Special issue on: Molecular and genetic aspects of ethanol in human diet Guest Editors: T. Galeotti, O.R. Koch and G. Pani
- Research Paper
Gene expression modifications in the liver caused by binge drinking and S-adenosylmethionine feeding. The role of epigenetic changes
Genes & Nutrition volume 5, pages 169–179 (2010)
Chronic ethanol ingestion, achieved by feeding ethanol at a constant rate using intragastric tube feeding, alters the expression of genes in the liver. This is done by epigenetic mechanisms, which depend on the blood alcohol levels at the time of killing. However, acute bolus feeding of ethanol changes gene expression without lasting epigenetic changes. This occurs with histone 3 methylation and acetylation modifications. The gene expression response to an acute bolus of ethanol might be modified by feeding S-adenosylmethionine (SAMe), a methyl donor. In the present study, rats were given a bolus of ethanol (6 g/kg body weight (bw), SAMe (1 g/kg bw), ethanol + SAMe, or isocaloric glucose. The group of rats (n = 3) were killed at 3 and 12 h post bolus, and gene microarray analysis was performed on their liver cells. SAMe reduced the 3 h blood ethanol levels and increased the ALT levels at 3 h. Venn diagrams showed that alcohol changed the expression of 646 genes at 3 h post bolus and 586 genes at 12 h. SAMe changed the expression of 1,012 genes when fed with ethanol 3 h post ethanol bolus and 554 genes at 12 h post ethanol bolus. SAMe alone changed the expression of 1,751 genes at 3 h and 1,398 at 12 h. There were more changes in gene expression at 3 h than at 12 h post ethanol when ethanol alone was compared to the dextrose control. The same was true when SAMe was compared to SAMe + ethanol. Ethanol up regulated gene expression in most functional pathways at 3 h. However, when SAMe was fed with ethanol at 3 h, most pathways were down regulated. At 12 h, however, when ethanol was fed, the pathways were half up regulated and half down regulated. The same was true when SAMe + ethanol was fed. The expression of epigenetically important genes, such as BHMT and Foxn3, was up regulated 3 h post alcohol bolus. At 3 h, SAMe down regulated the expression of genes, such as BHMT, Mat2a, Jun, Tnfrs9, Ahcy 1, Tgfbr1 and 2, and Pcaf. At 12 h, the insulin signaling pathways were half down regulated by ethanol, which was partly prevented by SAMe. The MAPK pathway was up regulated by ethanol, but SAMe did not prevent this. In conclusion, profound changes in gene expression evolved between 3 h and 12 post ethanol bolus. SAMe down regulated these changes in gene expression at 3 h, and less so at 12 h.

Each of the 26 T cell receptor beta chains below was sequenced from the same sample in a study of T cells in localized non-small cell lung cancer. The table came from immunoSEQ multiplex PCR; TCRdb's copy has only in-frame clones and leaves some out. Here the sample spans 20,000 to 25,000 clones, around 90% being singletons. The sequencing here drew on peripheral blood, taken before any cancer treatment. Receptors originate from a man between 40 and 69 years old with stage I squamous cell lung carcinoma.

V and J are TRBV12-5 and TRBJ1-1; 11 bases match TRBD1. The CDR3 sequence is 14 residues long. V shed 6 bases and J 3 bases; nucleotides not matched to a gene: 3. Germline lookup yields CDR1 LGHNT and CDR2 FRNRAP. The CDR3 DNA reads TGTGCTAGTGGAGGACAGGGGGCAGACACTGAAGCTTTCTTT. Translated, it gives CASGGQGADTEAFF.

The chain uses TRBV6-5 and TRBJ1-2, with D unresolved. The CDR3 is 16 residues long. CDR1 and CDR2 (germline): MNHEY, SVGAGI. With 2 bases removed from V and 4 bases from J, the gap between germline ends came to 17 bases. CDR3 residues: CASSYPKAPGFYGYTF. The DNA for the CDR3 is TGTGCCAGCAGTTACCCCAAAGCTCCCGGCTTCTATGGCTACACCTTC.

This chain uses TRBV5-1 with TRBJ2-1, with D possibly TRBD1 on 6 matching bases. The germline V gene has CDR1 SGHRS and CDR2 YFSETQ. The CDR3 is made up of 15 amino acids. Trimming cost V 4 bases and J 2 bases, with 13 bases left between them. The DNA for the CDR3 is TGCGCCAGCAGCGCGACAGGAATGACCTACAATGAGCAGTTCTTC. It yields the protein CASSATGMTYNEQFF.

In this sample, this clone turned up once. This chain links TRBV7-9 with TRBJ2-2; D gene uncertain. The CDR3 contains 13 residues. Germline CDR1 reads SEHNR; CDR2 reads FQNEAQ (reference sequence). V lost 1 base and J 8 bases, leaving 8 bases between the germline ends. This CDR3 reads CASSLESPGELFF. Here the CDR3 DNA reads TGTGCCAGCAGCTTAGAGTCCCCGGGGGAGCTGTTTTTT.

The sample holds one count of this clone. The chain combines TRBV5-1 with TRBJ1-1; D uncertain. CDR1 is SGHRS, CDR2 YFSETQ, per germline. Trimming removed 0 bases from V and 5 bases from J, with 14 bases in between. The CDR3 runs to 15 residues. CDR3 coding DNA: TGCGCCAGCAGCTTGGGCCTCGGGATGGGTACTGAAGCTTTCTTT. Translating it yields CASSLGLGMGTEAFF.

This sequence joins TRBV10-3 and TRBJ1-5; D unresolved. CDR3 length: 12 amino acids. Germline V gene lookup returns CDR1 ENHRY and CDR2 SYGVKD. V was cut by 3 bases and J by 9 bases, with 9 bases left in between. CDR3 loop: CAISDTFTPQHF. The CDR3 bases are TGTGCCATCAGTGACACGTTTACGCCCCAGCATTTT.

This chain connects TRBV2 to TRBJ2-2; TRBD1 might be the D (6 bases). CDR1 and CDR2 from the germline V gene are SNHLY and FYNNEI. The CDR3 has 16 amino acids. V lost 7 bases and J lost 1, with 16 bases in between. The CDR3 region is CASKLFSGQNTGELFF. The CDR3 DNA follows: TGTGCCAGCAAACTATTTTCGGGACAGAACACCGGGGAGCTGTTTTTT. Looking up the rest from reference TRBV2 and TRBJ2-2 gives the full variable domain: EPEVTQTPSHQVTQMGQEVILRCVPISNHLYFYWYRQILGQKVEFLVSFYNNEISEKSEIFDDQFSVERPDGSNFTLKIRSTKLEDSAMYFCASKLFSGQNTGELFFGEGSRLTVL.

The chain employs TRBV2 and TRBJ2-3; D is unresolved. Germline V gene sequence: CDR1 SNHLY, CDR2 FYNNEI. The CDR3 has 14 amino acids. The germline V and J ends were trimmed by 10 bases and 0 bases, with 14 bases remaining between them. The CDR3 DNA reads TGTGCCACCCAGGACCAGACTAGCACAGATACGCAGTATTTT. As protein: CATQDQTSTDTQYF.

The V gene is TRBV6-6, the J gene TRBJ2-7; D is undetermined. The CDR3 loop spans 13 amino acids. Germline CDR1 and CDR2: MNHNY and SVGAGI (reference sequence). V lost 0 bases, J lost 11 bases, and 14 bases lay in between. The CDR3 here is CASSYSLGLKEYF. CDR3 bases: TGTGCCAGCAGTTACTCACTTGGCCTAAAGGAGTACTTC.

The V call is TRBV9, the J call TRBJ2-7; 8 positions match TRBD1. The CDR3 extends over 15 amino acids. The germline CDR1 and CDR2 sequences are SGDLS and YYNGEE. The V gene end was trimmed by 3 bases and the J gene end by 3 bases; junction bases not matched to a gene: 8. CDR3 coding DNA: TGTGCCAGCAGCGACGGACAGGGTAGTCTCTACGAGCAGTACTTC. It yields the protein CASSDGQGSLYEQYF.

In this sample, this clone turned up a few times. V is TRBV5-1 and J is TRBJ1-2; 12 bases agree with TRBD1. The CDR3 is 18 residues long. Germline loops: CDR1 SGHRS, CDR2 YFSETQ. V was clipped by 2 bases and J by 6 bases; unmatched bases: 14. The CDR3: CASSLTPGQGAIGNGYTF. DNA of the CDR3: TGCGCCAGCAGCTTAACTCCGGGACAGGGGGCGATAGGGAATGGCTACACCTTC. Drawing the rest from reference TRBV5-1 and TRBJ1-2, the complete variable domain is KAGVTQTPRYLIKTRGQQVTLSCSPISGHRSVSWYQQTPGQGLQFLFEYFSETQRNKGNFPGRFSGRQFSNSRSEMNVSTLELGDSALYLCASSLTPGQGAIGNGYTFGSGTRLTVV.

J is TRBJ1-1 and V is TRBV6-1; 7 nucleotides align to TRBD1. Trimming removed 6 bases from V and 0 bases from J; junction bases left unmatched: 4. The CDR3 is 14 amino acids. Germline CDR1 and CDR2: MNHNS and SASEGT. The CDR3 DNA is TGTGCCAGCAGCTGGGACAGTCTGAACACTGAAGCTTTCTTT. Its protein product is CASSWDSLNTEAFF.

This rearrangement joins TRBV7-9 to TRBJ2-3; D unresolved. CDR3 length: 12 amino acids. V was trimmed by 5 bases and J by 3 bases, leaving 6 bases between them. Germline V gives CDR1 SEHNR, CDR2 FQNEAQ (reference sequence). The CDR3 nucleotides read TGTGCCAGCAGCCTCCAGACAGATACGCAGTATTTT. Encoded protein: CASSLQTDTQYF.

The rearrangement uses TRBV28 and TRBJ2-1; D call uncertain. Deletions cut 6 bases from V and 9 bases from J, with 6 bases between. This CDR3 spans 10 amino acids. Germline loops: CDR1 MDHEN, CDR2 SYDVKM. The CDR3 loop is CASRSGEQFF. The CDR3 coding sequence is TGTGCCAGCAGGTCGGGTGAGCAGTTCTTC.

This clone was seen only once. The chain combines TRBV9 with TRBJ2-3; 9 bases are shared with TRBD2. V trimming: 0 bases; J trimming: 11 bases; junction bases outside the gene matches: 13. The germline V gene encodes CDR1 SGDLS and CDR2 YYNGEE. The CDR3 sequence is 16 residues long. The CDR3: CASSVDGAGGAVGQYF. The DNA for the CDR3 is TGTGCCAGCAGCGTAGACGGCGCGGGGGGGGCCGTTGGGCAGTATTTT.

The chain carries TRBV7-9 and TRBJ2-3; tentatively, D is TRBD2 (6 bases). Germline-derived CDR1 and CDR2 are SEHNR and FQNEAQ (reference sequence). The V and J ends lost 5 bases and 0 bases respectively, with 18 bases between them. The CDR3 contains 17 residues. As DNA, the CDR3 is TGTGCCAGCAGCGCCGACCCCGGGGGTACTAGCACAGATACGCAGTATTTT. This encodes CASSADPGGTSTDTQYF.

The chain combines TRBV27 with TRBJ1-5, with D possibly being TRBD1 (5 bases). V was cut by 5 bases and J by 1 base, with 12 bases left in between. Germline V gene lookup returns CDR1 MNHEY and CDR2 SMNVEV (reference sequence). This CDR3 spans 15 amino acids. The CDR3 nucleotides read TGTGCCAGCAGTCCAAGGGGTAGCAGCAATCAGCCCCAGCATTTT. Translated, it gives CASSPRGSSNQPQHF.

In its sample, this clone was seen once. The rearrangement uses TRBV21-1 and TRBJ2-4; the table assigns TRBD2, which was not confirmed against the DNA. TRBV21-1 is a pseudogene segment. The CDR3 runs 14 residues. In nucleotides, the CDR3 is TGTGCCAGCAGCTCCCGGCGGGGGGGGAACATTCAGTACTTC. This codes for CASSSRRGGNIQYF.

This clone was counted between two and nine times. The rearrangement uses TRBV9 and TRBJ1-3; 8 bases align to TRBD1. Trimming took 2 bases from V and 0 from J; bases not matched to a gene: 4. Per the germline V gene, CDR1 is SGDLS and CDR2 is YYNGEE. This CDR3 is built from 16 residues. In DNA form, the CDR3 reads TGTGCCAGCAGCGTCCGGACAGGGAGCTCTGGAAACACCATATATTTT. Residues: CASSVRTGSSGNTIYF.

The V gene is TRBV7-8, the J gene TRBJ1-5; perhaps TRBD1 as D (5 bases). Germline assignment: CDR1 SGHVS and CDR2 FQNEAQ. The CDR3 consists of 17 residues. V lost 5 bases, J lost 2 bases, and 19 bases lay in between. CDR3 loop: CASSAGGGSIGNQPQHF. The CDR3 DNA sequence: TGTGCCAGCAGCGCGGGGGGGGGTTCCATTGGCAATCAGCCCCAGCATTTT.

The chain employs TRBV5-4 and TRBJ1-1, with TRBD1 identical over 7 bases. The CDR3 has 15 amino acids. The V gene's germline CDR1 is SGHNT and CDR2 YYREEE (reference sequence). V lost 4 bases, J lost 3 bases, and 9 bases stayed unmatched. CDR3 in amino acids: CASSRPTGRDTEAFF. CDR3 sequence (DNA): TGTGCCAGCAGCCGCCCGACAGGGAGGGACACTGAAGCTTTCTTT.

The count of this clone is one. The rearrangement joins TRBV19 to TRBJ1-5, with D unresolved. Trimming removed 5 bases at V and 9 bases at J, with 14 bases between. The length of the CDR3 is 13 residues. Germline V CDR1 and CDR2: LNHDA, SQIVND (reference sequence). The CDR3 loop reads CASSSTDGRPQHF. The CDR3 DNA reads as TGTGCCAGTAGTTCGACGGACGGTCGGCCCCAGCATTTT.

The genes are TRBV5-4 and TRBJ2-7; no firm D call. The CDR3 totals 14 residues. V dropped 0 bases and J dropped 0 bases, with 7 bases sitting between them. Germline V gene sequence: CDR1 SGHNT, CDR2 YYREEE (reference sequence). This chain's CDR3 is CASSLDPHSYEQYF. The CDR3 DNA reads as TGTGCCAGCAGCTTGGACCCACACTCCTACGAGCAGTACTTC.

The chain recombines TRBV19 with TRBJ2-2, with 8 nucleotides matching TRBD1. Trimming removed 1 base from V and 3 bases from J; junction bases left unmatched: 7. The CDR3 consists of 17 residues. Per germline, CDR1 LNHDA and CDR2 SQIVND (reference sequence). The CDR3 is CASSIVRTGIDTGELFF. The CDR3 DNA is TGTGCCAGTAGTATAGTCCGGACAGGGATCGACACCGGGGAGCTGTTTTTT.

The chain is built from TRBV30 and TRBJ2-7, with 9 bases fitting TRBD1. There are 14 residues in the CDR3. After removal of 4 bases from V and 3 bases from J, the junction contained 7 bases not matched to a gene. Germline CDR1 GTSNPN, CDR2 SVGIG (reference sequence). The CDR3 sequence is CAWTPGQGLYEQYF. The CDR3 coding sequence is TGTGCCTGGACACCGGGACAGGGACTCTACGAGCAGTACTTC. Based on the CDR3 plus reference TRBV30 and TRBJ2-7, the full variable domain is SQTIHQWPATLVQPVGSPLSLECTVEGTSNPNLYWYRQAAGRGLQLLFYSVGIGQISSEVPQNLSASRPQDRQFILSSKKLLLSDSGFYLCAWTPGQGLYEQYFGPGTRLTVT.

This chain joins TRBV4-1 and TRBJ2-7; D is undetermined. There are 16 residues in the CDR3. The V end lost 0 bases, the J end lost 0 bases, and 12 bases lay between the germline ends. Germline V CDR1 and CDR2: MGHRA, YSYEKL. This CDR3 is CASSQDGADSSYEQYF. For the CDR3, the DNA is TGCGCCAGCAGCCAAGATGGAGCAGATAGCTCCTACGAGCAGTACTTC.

Characteristically, it takes many years of alcohol abuse before alcoholic liver disease becomes manifest. Short-term binge drinking does not induce liver injury beyond a transient fatty liver. The question then is what changes occur in the liver that would explain the switch from transient fatty liver to progressively severe liver damage, culminating in cirrhosis and eventually, in some cases, to hepatocellular carcinoma. Recently, evidence for the role of epigenetic memory has emerged as a phenomenon, which could be a factor in the progression from transient fatty liver to more advanced alcoholic liver diseased. Data indicates that the changes in gene expression, observed after binge drinking, differ considerably from those observed after chronic ethanol ingestion in the rat intragastric feeding model of alcohol liver disease . Comparisons of gene microarray analyses between the acute and chronic models, including high and low blood alcohol levels, showed little homology . Gene expression was mainly up regulated 3 and 12 h after an acute bolus of ethanol. After 1 month of continuous ethanol feeding (13 g/kg body weight/day), gene expression was similar to controls at low blood alcohol levels, but markedly up regulated when blood alcohol levels were high. This indicated that the gene expression program had changed to adapt to ethanol. But at high blood alcohol levels, this adaptation program was over ridden due to epigenetic changes in gene transcription regulation not evident during binge drinking. The epigenetic changes present during chronic ethanol feeding, not present during binge drinking, included an increase in H3K18ac, which activates gene expression; an increase in H3K27me3, which silences gene expression; an increase in H3K9ac, which activates gene expression; and an increase in H3K4me2, which activates gene expression [1, 2]. Two enzymes, involved in epigenetic changes, were increased after chronic feeding: (1) p300 protein levels were increased after chronic ethanol feeding . p300 is a histone acetyltransferase (HAT) that acetylates histones, which leads to the activation of gene expression ; (2) Sirt1, a deacetylase, was increased after chronic ethanol feeding [1–3]. Deacetylation of histones leads to inactivation of gene expression. The role of epigenetic reprogramming of gene expression in the liver in response to ethanol feeding has recently been reviewed .
In the present study, S-adenosylmethionine (SAMe), a methyl donor, was fed with a bolus of ethanol to find out if DNA/Histone methylation would prevent the changes in gene expression during binge drinking in the rat. In a prior study on mice acutely fed a liver toxin, SAMe feeding prevented the toxic effects of the drug by preventing demethylation of histones . Therefore, we expected that SAMe donation of methyl groups to methylate histones would silence gene expression that normally would be up regulated by binge drinking .
Animal model of alcoholic liver disease